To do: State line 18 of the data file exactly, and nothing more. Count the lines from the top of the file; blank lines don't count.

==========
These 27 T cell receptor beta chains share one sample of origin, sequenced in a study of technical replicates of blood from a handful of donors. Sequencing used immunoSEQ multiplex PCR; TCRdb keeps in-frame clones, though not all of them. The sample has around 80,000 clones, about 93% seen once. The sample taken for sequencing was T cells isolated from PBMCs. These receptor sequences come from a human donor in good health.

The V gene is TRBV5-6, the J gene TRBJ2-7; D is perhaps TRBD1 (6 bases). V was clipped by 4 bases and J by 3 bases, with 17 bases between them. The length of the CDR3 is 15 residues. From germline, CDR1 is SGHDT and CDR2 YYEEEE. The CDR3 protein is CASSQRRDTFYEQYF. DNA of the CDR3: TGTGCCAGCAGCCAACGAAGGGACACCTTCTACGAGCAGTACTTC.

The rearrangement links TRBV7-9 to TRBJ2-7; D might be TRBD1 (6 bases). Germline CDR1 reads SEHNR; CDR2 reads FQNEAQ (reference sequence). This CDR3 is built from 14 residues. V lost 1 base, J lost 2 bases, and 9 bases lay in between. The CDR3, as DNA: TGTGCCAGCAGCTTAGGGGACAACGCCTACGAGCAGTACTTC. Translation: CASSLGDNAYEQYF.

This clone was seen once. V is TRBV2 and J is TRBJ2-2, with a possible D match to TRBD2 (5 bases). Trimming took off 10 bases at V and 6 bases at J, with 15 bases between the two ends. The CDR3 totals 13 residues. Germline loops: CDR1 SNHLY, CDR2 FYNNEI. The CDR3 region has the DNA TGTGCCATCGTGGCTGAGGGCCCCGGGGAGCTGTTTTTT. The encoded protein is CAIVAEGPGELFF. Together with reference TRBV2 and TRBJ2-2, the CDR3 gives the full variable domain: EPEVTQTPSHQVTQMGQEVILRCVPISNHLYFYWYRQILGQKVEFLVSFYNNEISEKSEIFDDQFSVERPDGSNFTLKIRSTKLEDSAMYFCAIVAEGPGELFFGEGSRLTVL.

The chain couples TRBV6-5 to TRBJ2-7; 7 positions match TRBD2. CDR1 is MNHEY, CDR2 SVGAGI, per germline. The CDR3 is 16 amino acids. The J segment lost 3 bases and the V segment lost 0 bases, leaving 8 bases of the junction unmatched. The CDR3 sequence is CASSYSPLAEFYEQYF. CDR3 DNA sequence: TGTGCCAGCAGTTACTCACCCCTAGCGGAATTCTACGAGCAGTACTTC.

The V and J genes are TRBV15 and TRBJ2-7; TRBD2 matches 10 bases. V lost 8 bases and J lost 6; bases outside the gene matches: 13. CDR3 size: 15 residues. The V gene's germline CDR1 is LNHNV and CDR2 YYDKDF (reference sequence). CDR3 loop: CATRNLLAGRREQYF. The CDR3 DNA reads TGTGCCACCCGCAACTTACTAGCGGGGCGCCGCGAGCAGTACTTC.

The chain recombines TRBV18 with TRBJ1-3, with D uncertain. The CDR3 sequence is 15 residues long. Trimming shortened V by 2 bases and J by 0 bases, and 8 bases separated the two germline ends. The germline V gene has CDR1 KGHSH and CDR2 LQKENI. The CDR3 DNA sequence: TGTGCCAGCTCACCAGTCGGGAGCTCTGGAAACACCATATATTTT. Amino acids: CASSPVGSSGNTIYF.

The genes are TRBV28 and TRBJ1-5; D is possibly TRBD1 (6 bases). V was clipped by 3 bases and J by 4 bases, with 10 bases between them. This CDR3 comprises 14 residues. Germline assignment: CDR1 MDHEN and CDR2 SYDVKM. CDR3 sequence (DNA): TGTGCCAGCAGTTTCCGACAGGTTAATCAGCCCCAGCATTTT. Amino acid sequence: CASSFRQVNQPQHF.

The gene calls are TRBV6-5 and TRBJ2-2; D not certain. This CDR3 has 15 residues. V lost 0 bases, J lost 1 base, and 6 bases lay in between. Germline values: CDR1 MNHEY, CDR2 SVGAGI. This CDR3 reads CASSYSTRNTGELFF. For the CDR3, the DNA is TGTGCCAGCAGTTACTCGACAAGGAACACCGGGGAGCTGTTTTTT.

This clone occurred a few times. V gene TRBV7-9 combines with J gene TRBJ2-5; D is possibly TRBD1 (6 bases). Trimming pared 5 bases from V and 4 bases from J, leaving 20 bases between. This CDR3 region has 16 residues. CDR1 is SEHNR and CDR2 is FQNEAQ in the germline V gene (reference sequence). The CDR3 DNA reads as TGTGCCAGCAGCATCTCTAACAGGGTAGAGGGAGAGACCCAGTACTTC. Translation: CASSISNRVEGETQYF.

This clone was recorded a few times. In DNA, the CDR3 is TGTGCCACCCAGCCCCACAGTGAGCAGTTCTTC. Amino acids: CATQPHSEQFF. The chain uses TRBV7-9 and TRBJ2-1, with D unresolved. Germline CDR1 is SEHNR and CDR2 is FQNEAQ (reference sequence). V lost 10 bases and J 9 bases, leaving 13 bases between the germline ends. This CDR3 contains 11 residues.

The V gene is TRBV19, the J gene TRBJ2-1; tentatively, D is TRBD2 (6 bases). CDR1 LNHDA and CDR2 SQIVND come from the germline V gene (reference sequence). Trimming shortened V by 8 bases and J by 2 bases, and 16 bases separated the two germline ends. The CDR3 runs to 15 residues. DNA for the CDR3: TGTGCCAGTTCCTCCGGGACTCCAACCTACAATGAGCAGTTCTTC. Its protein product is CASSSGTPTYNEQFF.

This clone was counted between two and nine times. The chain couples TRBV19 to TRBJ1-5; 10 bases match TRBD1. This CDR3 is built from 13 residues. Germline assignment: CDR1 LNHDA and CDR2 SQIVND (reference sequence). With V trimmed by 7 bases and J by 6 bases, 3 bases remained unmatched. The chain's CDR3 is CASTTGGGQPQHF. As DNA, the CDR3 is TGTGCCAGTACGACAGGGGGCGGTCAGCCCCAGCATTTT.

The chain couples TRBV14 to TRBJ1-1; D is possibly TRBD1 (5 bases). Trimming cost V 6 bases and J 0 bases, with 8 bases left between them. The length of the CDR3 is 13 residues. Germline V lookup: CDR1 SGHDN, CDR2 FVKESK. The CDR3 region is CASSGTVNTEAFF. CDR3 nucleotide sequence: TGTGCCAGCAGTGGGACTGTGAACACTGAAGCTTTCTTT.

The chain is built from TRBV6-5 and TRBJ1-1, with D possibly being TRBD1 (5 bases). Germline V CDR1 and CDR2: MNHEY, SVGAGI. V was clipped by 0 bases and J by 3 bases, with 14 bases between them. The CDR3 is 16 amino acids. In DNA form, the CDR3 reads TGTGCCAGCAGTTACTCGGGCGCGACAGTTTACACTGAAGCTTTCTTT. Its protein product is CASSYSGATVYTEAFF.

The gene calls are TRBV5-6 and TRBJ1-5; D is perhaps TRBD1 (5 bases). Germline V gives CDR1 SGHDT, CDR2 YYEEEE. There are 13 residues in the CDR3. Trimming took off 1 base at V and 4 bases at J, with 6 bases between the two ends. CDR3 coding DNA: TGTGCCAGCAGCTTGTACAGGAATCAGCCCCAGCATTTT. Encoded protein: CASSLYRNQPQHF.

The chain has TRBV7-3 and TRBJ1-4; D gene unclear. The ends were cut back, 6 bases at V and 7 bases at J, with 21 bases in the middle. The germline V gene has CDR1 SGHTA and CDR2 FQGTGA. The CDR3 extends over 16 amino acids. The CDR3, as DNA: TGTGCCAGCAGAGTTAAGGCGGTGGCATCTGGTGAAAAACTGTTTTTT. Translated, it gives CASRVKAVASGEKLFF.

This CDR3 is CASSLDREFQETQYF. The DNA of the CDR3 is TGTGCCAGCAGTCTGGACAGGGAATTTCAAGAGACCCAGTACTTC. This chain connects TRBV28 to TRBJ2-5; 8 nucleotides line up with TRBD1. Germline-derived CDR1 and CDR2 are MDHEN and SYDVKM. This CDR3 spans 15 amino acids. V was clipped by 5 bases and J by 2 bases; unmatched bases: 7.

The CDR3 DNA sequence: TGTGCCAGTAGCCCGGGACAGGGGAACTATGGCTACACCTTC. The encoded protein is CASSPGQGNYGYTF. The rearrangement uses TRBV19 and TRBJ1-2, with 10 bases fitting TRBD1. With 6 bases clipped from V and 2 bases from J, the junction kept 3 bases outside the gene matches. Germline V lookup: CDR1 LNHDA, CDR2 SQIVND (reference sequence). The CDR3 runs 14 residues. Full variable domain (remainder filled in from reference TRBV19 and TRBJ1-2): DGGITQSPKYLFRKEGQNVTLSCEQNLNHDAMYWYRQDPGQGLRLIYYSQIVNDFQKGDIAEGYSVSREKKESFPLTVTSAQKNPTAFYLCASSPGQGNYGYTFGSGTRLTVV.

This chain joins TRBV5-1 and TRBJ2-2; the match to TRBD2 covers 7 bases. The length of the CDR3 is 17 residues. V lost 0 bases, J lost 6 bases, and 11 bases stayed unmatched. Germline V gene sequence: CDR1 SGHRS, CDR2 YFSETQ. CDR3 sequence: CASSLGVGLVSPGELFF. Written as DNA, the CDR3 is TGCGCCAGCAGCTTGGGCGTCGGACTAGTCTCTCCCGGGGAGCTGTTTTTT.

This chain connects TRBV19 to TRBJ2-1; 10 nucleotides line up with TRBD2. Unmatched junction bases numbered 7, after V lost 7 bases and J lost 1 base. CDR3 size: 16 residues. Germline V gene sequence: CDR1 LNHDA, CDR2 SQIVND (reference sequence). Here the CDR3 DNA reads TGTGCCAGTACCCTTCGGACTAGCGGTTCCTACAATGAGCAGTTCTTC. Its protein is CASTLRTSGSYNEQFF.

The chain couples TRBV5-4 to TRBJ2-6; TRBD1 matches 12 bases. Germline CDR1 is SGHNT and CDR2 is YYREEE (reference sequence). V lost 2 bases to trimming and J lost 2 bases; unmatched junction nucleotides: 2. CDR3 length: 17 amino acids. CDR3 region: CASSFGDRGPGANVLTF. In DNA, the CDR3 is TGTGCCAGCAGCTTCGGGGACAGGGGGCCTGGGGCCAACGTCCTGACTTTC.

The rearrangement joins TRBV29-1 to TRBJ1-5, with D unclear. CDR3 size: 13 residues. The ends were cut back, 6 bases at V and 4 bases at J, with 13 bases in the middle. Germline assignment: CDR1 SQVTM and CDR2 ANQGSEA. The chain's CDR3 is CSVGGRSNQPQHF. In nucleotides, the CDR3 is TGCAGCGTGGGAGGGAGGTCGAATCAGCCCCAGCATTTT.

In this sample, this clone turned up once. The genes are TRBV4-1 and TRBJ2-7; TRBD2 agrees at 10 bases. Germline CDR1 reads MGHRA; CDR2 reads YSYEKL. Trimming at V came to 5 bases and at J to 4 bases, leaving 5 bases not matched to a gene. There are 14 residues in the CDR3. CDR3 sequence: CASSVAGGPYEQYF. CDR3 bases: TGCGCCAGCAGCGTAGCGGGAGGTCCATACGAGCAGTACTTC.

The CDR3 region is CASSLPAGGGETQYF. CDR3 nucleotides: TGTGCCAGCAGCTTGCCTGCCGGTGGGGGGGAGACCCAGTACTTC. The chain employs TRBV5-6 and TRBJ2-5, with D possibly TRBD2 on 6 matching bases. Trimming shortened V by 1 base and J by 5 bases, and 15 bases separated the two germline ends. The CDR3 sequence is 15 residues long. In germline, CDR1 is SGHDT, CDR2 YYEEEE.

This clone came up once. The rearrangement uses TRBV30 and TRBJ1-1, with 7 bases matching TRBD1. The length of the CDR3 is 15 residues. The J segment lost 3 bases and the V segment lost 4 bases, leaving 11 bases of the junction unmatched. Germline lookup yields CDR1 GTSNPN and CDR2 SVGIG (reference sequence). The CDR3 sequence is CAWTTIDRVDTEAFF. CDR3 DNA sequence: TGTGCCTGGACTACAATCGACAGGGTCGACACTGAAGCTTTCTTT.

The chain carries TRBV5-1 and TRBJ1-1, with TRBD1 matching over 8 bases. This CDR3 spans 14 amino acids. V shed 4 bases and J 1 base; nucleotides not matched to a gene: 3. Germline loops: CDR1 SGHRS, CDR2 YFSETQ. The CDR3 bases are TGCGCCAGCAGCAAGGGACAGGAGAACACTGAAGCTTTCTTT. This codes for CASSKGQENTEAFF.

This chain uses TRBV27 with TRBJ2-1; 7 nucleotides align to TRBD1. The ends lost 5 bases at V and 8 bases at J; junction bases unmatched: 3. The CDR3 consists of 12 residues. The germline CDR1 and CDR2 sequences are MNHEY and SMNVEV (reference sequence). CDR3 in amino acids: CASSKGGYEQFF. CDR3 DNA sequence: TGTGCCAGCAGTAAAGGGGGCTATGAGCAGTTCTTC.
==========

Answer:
This CDR3 is CASSLDREFQETQYF. The DNA of the CDR3 is TGTGCCAGCAGTCTGGACAGGGAATTTCAAGAGACCCAGTACTTC. This chain connects TRBV28 to TRBJ2-5; 8 nucleotides line up with TRBD1. Germline-derived CDR1 and CDR2 are MDHEN and SYDVKM. This CDR3 spans 15 amino acids. V was clipped by 5 bases and J by 2 bases; unmatched bases: 7.